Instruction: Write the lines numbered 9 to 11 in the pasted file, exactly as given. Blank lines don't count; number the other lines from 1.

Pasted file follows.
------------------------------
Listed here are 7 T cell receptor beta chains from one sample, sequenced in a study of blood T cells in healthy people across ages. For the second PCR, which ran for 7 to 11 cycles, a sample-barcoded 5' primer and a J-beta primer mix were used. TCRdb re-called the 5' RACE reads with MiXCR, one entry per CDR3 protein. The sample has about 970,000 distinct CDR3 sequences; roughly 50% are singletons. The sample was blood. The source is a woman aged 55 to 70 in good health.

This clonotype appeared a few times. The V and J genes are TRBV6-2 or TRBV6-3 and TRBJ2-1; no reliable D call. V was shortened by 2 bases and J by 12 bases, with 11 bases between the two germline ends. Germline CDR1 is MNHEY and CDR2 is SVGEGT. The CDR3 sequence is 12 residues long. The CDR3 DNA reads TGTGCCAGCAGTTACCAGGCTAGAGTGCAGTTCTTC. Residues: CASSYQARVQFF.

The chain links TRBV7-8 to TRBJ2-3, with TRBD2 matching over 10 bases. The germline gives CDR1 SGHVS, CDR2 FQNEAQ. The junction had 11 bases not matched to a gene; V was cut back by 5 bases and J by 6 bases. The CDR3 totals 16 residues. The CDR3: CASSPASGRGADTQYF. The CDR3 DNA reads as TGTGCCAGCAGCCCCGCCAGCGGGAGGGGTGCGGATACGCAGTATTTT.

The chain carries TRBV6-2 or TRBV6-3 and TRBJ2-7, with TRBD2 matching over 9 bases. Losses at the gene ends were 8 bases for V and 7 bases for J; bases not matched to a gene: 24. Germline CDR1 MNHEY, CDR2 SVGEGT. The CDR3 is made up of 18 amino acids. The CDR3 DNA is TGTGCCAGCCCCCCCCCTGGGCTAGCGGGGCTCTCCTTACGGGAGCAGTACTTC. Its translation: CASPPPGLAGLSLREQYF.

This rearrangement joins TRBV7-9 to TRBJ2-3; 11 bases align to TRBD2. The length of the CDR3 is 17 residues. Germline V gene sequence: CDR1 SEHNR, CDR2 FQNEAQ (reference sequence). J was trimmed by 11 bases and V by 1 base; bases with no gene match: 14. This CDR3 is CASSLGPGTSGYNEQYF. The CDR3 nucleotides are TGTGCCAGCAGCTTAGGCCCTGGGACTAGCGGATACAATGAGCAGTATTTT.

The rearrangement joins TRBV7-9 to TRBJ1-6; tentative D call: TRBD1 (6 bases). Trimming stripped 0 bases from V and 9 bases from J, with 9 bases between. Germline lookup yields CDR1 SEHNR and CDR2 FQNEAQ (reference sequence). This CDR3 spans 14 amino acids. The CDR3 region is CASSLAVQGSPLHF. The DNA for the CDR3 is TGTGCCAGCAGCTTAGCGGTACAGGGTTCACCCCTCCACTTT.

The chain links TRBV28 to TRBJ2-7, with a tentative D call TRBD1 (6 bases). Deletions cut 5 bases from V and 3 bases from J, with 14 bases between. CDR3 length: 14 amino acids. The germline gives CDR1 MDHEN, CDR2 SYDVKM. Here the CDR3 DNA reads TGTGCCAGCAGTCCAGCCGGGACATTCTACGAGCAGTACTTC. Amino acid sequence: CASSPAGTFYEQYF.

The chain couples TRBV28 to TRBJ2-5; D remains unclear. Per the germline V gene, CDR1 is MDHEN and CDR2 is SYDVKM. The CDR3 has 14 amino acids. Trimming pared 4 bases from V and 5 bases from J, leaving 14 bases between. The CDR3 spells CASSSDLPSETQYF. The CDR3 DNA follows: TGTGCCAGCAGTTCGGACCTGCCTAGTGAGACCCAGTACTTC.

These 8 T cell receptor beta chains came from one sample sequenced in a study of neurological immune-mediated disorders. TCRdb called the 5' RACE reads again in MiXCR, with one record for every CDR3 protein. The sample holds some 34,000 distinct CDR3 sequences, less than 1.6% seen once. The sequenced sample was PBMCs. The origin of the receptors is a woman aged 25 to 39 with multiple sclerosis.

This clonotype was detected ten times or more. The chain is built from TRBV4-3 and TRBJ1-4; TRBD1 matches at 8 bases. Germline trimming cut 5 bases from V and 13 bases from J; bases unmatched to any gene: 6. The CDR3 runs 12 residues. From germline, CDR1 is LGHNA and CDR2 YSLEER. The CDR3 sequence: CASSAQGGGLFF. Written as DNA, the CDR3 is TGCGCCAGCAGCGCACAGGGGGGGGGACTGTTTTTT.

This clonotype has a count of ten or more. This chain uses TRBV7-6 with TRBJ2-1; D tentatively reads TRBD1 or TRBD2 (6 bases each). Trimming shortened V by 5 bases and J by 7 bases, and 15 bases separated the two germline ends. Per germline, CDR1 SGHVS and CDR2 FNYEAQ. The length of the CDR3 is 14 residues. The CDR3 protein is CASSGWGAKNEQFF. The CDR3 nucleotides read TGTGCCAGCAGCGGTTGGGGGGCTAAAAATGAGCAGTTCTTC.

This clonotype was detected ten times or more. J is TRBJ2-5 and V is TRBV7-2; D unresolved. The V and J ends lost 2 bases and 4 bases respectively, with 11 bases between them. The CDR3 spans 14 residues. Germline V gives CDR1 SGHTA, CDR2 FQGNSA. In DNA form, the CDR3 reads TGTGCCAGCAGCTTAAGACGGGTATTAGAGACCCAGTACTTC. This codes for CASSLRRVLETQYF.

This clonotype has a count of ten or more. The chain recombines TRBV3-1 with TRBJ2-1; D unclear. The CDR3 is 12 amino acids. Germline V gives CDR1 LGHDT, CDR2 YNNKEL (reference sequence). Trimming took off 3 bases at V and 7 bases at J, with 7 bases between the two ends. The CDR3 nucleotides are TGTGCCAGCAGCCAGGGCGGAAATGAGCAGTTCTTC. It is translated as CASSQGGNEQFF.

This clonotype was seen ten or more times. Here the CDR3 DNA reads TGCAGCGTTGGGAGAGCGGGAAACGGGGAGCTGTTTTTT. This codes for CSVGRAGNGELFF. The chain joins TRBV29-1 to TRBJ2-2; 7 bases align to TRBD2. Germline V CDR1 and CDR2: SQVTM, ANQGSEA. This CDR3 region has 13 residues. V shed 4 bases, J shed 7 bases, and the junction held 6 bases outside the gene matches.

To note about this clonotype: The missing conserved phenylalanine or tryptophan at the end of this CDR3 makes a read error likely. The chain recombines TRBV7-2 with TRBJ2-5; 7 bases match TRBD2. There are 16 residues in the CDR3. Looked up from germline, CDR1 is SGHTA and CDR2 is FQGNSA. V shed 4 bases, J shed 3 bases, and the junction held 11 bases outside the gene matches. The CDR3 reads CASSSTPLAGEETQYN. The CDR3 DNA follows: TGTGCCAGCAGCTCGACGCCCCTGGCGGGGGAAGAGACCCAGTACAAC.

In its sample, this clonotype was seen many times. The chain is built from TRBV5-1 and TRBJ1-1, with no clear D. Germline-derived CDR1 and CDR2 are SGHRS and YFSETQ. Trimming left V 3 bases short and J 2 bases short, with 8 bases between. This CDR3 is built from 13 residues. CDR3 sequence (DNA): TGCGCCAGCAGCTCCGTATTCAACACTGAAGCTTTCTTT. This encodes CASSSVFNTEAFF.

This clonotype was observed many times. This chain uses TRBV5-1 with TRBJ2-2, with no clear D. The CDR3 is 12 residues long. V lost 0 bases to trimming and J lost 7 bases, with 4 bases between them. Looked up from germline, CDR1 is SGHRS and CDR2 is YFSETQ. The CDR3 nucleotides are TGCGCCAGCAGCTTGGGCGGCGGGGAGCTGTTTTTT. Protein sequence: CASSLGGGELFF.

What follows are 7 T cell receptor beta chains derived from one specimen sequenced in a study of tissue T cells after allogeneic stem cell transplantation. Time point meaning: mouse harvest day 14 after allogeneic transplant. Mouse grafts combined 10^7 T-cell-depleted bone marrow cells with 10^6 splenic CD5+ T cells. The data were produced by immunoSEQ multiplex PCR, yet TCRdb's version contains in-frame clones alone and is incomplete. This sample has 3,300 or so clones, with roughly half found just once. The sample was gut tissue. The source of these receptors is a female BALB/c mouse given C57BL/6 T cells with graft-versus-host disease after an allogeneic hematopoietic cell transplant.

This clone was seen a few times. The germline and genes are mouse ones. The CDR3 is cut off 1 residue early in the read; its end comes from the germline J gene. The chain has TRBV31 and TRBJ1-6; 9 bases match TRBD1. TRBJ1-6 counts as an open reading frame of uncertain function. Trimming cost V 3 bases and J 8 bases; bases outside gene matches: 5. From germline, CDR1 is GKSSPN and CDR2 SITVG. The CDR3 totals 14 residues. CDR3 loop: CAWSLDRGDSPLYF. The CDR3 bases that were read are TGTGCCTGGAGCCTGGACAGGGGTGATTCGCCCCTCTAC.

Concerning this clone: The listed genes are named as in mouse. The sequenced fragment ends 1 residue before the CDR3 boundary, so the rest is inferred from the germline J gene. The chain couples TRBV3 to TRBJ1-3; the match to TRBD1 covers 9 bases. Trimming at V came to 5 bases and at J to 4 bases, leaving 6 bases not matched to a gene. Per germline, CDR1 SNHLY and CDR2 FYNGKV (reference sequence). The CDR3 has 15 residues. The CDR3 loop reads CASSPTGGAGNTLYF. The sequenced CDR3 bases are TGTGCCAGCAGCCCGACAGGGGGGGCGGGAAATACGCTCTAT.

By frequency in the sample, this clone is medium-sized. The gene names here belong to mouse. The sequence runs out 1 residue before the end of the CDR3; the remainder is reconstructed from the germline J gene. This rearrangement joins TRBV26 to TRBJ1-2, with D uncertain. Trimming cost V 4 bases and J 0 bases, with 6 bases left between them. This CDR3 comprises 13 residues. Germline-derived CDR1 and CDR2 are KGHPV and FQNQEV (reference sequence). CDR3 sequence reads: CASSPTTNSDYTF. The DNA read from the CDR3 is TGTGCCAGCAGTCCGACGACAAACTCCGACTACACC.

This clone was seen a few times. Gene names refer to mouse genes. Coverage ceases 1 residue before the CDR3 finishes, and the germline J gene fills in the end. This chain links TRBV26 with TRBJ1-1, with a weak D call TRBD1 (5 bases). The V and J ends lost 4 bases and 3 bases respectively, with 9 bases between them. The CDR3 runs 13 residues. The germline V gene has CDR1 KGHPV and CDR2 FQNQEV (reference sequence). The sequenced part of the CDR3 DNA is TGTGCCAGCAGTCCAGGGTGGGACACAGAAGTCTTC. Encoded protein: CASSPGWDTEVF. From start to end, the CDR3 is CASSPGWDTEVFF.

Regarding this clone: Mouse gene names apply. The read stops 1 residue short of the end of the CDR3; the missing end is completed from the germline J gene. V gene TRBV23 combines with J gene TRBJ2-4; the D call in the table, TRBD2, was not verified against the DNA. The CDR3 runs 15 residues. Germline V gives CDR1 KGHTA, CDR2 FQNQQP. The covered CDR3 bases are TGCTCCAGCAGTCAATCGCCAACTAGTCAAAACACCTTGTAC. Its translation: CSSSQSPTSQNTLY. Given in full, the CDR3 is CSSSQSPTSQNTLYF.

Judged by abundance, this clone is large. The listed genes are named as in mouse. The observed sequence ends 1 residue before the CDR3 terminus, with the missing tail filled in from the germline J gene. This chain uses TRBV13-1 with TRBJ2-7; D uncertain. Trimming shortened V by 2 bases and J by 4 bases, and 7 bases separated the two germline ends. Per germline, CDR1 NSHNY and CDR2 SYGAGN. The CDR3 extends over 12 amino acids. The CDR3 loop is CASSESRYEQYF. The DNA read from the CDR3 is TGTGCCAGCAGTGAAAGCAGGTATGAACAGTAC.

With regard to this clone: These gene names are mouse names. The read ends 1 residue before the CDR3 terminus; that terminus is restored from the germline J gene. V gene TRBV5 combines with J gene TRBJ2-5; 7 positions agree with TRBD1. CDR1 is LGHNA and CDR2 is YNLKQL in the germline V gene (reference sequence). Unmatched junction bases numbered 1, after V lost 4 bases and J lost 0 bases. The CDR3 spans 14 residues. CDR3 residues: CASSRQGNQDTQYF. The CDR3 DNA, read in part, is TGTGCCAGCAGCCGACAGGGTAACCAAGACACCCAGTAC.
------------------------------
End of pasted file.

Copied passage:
These 8 T cell receptor beta chains came from one sample sequenced in a study of neurological immune-mediated disorders. TCRdb called the 5' RACE reads again in MiXCR, with one record for every CDR3 protein. The sample holds some 34,000 distinct CDR3 sequences, less than 1.6% seen once. The sequenced sample was PBMCs. The origin of the receptors is a woman aged 25 to 39 with multiple sclerosis.

This clonotype was detected ten times or more. The chain is built from TRBV4-3 and TRBJ1-4; TRBD1 matches at 8 bases. Germline trimming cut 5 bases from V and 13 bases from J; bases unmatched to any gene: 6. The CDR3 runs 12 residues. From germline, CDR1 is LGHNA and CDR2 YSLEER. The CDR3 sequence: CASSAQGGGLFF. Written as DNA, the CDR3 is TGCGCCAGCAGCGCACAGGGGGGGGGACTGTTTTTT.

This clonotype has a count of ten or more. This chain uses TRBV7-6 with TRBJ2-1; D tentatively reads TRBD1 or TRBD2 (6 bases each). Trimming shortened V by 5 bases and J by 7 bases, and 15 bases separated the two germline ends. Per germline, CDR1 SGHVS and CDR2 FNYEAQ. The length of the CDR3 is 14 residues. The CDR3 protein is CASSGWGAKNEQFF. The CDR3 nucleotides read TGTGCCAGCAGCGGTTGGGGGGCTAAAAATGAGCAGTTCTTC.